Objectives: To compare the clinical, radiological and cerebrospinal fluid (CSF) findings, at hospital admission, among adult patients with tuberculous meningitis (TBM) with or without HIV infection and to identify the factors that predict adverse outcome at six months.
Methods: A total of 82 adult patients with TBM were included (40 HIV-positive and 42 HIV-negative). Several clinical (duration of illness, Glasgow Coma Scale score, presence of high temperature, headache, cranial nerve or sphincter abnormality, seizures and endocrine dysfunction), radiological (presence of hydrocephalus, cerebral infarction and oedema, meningeal enhancement, granuloma) and cerebrospinal fluid parameters (glucose, protein, lactate, lymphocytes, neutrophils and adenosine deaminase values) were recorded along with CD4 count in the peripheral blood. Statistical analysis was performed using the chi-square test. Individual variables were evaluated as prognostic factors for adverse outcome in both groups by calculating the relative risk of association for each.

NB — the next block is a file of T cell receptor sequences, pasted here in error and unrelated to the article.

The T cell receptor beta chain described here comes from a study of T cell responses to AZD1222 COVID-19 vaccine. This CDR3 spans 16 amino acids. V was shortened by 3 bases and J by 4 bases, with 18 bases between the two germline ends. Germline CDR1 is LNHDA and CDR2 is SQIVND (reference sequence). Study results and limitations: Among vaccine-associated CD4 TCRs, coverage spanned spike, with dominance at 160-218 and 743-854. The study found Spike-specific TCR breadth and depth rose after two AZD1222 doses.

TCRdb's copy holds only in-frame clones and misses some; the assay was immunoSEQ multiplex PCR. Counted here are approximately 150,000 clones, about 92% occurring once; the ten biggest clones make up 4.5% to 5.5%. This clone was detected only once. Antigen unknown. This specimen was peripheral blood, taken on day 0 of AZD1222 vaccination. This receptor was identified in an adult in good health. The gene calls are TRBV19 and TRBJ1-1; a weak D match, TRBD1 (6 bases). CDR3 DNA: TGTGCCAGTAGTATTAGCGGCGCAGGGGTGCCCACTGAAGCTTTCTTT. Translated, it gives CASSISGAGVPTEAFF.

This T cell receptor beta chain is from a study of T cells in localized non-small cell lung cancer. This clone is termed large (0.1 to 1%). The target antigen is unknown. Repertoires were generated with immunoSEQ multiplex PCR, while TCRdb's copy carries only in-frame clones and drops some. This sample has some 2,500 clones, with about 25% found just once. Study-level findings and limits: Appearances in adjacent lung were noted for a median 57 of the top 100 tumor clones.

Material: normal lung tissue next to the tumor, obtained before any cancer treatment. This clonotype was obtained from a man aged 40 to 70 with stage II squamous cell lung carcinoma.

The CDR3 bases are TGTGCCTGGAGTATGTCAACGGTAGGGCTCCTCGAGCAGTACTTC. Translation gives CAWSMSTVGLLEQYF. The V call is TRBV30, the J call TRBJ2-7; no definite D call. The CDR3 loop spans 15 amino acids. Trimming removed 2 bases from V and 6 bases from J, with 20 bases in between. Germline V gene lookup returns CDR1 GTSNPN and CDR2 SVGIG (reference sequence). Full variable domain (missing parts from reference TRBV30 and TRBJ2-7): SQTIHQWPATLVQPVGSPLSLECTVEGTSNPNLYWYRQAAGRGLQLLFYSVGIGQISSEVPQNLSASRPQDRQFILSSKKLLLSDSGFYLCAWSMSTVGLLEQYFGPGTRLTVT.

Results: Temperature more than 38.33°C was more common in the HIV-negative group while seizures, hydrocephalus, cerebral infarction and low CD4 count occurred significantly more commonly in the HIV-positive group. Hydrocephalus had strong association with severe neurological deficit and seizure with death in both the groups.
Conclusion: Several clinical and laboratory features of TBM in patients who are HIV-positive are distinctly different from those without HIV infection; some of these have an association with the probability of adverse outcome.